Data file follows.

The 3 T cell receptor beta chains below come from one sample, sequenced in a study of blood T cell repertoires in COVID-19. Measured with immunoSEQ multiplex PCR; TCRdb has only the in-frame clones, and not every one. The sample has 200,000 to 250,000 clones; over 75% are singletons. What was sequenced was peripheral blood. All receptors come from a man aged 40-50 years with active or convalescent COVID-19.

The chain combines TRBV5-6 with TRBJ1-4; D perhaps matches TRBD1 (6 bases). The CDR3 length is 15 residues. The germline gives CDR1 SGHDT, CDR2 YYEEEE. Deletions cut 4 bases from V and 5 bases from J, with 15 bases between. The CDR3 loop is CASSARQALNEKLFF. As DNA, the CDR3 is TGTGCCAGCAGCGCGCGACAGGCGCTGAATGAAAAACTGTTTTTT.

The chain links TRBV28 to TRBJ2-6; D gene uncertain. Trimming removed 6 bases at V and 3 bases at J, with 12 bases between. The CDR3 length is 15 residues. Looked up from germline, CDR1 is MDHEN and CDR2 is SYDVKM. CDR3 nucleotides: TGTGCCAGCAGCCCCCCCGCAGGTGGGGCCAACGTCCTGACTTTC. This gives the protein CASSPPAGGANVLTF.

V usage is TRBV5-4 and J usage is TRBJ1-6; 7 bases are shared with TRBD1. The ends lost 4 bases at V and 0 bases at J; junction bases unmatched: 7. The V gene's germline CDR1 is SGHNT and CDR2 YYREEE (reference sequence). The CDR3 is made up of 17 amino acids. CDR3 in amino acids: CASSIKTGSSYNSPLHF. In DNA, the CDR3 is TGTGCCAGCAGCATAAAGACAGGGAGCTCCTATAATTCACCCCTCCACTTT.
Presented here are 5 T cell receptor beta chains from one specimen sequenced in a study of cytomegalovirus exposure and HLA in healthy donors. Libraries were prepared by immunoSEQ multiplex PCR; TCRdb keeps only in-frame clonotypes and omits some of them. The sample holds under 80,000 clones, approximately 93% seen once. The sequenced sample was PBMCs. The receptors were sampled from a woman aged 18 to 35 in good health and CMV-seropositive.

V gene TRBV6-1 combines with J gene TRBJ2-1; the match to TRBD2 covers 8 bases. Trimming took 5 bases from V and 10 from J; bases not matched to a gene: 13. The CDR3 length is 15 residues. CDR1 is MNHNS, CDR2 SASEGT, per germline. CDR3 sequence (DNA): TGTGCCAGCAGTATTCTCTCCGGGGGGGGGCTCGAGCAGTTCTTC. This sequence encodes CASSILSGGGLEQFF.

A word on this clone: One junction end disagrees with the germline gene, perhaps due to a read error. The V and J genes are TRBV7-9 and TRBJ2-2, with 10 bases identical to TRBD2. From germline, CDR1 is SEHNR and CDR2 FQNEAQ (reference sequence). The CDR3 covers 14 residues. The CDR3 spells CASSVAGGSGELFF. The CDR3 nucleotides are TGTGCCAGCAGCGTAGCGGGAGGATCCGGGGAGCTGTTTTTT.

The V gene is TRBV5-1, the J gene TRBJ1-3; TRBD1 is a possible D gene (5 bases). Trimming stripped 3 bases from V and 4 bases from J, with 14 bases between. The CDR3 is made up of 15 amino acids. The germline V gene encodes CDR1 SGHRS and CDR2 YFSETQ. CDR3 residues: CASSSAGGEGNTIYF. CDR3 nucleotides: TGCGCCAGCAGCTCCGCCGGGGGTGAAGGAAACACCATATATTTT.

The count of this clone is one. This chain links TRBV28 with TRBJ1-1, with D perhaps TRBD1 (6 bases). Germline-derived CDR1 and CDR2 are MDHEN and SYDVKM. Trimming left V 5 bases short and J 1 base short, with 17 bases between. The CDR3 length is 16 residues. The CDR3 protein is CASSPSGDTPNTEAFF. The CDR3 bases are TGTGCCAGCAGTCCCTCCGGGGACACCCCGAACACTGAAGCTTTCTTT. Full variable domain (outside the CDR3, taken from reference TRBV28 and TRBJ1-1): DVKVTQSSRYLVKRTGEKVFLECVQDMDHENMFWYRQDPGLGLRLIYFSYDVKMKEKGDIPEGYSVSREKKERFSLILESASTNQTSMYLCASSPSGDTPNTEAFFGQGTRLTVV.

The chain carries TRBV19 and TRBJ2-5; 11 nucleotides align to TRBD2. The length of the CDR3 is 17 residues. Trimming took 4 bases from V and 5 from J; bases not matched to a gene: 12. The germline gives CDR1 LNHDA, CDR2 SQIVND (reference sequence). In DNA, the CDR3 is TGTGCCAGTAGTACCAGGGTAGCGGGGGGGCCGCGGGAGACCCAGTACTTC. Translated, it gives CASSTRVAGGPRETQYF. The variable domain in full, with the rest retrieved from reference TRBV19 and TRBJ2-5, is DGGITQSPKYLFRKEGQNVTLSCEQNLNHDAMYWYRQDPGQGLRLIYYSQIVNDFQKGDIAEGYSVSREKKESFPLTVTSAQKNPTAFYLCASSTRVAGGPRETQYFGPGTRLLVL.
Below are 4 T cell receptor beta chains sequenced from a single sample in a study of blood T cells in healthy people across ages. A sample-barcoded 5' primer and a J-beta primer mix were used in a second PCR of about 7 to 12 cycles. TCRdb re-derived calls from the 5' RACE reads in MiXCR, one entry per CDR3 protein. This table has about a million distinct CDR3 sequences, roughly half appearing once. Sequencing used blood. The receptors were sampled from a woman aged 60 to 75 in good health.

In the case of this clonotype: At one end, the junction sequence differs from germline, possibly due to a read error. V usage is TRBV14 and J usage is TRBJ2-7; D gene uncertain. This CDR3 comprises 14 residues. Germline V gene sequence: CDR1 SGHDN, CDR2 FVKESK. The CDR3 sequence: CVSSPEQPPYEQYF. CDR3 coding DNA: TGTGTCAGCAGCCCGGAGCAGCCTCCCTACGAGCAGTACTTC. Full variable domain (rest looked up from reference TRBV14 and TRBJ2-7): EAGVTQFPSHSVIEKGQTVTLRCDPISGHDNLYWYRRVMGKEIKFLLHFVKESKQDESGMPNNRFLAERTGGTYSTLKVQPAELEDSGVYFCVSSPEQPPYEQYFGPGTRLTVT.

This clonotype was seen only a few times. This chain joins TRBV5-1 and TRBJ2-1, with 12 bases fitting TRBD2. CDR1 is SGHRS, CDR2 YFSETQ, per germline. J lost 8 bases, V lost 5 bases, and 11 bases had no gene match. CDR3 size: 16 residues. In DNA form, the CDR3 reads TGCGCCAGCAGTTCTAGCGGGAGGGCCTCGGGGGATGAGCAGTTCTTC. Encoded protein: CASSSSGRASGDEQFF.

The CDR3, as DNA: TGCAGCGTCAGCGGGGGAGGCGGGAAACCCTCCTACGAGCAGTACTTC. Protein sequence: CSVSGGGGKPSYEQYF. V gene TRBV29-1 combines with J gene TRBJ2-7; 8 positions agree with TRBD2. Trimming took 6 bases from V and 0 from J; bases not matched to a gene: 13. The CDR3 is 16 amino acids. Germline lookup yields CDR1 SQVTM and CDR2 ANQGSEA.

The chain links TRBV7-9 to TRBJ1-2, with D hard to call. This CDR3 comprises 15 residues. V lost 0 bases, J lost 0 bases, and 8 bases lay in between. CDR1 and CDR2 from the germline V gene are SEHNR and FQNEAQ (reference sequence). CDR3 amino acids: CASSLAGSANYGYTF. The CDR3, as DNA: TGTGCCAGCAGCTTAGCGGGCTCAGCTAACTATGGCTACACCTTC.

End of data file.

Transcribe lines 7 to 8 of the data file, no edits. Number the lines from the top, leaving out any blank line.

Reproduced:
A word on this clone: One junction end disagrees with the germline gene, perhaps due to a read error. The V and J genes are TRBV7-9 and TRBJ2-2, with 10 bases identical to TRBD2. From germline, CDR1 is SEHNR and CDR2 FQNEAQ (reference sequence). The CDR3 covers 14 residues. The CDR3 spells CASSVAGGSGELFF. The CDR3 nucleotides are TGTGCCAGCAGCGTAGCGGGAGGATCCGGGGAGCTGTTTTTT.

The V gene is TRBV5-1, the J gene TRBJ1-3; TRBD1 is a possible D gene (5 bases). Trimming stripped 3 bases from V and 4 bases from J, with 14 bases between. The CDR3 is made up of 15 amino acids. The germline V gene encodes CDR1 SGHRS and CDR2 YFSETQ. CDR3 residues: CASSSAGGEGNTIYF. CDR3 nucleotides: TGCGCCAGCAGCTCCGCCGGGGGTGAAGGAAACACCATATATTTT.